As for how quickly books in a series come out, the book a year pace, through sometimes frustrating, actually keeps my interest going more than if I had a bunch available at a time. Part of the appreciation of a series is the sense of anticipation of the next book in the series. If you can jump right in it kind of changes the experience. May explain why I tend not to read an entire series quickly even if I can.


In fact, Harlan pulled off a hat trick that Rick and I then duplicated: He was the first-ever writer to win the Anthony, Shamus and Edgar for the same series. (S.J. Rozan has done this, too, and may be the only person to do it in the Best Novel category. But Harlan did it first.)

And there were people who had no problem telling me that I'd never be nominated for an award again. For the record, of the award nominations I've had to date, more than half were outside the Best PBO category and my hardcovers have received almost as many nominations as my PBOs. Does that sound contradictory? Consider that PBOs can be nominated for Best Novel and Best First Novel, depending on the award.

PBO is a marketing strategy, not a judgment on the quality of the work. PBO made my career and that was without the benfit of getting books out quickly, although I did have two out in the same calendar year.

Bill Peschel

I've never understood the logic behind once-a-year publication if the author is capable of delivering. We don't wait a year between TV shows, for example.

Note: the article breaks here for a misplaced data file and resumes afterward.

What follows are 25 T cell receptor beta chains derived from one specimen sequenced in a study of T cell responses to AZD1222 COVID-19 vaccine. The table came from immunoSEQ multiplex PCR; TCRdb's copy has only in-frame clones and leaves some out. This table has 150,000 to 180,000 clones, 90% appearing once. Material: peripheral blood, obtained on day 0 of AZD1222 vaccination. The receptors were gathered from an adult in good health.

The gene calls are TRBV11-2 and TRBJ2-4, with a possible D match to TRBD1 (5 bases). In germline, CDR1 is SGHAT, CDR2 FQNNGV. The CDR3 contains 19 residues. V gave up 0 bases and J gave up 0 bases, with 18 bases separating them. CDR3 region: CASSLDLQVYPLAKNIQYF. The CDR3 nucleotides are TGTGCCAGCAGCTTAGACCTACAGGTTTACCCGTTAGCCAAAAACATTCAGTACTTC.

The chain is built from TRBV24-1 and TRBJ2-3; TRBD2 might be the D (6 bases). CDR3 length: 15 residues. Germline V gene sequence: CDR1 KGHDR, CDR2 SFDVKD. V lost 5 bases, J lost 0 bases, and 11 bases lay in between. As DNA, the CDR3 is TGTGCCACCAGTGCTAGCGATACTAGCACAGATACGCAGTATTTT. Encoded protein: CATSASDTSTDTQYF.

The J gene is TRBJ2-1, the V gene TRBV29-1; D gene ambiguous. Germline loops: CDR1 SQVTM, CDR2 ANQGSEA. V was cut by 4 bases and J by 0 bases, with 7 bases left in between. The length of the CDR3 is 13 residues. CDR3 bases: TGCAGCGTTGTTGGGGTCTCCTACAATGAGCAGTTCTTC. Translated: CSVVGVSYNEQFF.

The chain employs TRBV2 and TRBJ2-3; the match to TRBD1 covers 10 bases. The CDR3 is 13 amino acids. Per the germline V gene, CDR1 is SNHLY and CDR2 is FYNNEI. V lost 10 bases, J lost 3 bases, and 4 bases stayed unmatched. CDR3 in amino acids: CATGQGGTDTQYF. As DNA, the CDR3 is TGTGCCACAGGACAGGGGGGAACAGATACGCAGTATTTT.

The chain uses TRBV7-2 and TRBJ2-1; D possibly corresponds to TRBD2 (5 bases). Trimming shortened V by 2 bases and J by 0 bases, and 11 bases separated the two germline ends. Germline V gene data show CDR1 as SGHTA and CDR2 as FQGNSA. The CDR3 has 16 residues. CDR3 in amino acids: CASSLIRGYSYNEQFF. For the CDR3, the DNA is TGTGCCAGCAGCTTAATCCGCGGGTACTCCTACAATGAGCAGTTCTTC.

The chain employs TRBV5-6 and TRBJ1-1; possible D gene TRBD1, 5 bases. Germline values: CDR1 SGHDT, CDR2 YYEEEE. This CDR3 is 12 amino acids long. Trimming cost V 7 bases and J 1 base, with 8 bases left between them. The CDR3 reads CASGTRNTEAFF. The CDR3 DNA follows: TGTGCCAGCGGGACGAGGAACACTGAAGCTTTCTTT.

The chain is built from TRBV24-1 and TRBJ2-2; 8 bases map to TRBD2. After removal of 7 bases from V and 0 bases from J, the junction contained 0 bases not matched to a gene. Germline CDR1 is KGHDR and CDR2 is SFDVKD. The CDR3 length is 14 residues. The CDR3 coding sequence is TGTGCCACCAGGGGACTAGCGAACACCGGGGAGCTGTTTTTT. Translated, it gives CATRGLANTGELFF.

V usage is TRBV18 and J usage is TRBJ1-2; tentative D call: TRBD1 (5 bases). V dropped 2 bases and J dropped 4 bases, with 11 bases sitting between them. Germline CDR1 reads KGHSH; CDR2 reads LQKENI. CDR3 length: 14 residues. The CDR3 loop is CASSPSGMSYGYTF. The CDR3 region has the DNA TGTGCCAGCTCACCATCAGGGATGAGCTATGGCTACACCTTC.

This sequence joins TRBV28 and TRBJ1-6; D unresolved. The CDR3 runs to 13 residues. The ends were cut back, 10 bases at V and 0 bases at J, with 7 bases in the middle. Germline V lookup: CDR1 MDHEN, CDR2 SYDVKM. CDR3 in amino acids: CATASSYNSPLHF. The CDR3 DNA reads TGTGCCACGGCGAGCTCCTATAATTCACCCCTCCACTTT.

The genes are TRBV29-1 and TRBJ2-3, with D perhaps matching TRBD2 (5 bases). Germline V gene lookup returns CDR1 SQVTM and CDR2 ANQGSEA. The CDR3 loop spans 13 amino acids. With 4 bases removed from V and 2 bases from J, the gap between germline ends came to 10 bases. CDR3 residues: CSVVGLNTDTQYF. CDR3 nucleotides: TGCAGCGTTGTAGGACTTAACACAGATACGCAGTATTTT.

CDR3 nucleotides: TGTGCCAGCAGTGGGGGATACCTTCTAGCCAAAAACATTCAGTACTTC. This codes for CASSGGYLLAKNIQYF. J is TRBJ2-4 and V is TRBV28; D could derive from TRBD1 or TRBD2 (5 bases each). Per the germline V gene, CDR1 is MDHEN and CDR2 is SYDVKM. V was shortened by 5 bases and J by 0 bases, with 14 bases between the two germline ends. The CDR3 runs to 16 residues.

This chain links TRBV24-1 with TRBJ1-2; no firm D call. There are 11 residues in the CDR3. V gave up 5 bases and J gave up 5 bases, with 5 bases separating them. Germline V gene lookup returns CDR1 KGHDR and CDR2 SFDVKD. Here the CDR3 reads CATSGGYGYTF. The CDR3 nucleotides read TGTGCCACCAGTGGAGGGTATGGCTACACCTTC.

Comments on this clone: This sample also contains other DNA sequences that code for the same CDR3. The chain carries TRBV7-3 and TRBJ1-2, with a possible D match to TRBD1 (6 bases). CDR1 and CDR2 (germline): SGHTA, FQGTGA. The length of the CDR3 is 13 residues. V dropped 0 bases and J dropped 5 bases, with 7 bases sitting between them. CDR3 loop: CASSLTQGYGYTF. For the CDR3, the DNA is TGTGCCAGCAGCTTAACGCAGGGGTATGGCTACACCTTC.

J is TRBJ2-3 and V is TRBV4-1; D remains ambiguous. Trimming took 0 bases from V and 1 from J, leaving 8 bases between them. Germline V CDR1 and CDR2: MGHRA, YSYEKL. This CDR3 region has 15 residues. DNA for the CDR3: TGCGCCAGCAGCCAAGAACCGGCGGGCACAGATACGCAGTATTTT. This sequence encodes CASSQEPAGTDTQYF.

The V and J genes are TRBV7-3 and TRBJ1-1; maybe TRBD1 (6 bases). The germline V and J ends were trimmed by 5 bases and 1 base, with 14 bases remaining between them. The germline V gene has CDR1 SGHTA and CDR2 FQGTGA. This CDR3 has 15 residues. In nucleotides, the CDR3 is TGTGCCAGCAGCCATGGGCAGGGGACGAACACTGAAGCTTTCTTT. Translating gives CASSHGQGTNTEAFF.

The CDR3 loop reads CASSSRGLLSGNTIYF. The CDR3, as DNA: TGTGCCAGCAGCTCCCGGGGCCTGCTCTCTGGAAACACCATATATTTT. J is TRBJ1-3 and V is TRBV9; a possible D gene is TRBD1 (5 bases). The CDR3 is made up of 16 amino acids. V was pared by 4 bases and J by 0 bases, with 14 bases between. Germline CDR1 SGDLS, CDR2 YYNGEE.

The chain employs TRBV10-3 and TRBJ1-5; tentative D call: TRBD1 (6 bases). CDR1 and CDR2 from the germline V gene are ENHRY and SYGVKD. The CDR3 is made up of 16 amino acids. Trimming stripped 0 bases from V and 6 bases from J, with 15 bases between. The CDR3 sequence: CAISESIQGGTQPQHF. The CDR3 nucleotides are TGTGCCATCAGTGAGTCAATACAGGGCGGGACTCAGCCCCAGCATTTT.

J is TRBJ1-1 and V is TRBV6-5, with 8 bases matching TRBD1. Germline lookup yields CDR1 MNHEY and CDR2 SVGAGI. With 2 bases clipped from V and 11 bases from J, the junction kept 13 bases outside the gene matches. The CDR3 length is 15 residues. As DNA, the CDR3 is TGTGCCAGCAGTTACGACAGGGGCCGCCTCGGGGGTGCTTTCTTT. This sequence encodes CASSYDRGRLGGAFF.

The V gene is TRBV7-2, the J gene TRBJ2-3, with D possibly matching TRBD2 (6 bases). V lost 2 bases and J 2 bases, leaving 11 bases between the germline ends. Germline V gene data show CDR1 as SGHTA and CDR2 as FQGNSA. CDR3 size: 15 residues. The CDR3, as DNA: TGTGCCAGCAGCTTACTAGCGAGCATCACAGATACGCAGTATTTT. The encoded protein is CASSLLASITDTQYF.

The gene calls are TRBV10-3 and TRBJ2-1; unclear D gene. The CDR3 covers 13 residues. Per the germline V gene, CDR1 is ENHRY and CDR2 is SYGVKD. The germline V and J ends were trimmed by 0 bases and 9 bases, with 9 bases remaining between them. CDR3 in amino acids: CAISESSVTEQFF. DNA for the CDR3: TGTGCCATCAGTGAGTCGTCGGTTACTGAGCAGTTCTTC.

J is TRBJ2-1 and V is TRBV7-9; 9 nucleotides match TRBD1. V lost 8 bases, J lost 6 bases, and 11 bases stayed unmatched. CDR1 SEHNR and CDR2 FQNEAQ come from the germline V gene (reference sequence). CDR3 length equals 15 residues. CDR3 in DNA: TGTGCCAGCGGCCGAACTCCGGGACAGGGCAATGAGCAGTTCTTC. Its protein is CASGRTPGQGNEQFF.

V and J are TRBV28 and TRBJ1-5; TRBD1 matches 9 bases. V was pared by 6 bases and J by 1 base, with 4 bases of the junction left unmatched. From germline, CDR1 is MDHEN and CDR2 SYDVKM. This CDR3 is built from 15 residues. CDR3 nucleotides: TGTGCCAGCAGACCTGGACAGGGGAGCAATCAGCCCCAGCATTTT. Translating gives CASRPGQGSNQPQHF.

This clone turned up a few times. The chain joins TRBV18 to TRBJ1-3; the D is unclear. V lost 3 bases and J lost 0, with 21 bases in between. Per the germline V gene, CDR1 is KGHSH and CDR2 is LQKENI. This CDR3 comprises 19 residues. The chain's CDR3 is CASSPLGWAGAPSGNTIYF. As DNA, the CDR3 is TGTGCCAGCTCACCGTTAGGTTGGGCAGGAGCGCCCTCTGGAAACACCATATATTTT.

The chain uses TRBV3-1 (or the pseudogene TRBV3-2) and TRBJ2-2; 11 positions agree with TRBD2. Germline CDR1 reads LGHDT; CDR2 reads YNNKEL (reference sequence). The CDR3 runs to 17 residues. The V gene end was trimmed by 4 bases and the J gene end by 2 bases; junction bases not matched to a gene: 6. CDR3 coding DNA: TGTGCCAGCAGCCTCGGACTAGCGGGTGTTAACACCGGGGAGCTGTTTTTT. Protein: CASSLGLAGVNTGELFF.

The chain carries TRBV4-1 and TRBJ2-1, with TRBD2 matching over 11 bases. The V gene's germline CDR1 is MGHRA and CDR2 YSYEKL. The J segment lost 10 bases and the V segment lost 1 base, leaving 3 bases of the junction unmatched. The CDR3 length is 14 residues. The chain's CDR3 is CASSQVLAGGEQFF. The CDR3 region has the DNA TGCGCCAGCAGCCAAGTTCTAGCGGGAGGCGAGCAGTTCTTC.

Maybe there's a dirty secret behind that wisdom: that few novelists are good enough to merit publish-when-ready. Who would I buy at anytime? George Macdonald Fraser, John Mortimer, Peter Lovesey, Peter Robinson, Ian Rankin and Terry Pratchett.

David J. Montgomery

A good reason for the one-book-a-year standard, I think, has to do with touring and reviews.

If a writer has two books out in a year, does that mean 2 tours? (Connelly's going back on the road for his 2nd book this year, although he's only hitting 8 cities.) If you've got 2 books (or more) in a year, can you get reviews or other media for both?

It seems like the authors who do have multiple books per year are the "brand names," like Patterson and Parker, and they don't rely on the same marketing strategies that most writers do.

Aside from all that, though...Between writing and promotional commitments, I think a lot of authors can't pull off more than 1 a year without the quality suffering.

PK the Bookeemonster

The questions are interesting. There are pluses and minuses to the publishing more than one a year idea. For an author I've really enjoyed, yes I would want to read the next much more quickly. I'm looking forward to a couple new authors' second books now. Another author is on book four of a series and the last one just didn't do it for me -- would it have been different if the length were shorter in between, I don't know. A first time author who I liked but didn't make as big an impression on me might not be in the front of my mind to keep an eye for -- I remember a legal first mystery last year and I can't remember by whom. Will I make the effort to find out depends on what I've got ready at hand to read now. On the other side of the coin, while I'm waiting for a favored author to release the next in series I'm looking around for other things to read and in doing so I discover new-to-me authors to be added to the must-read list.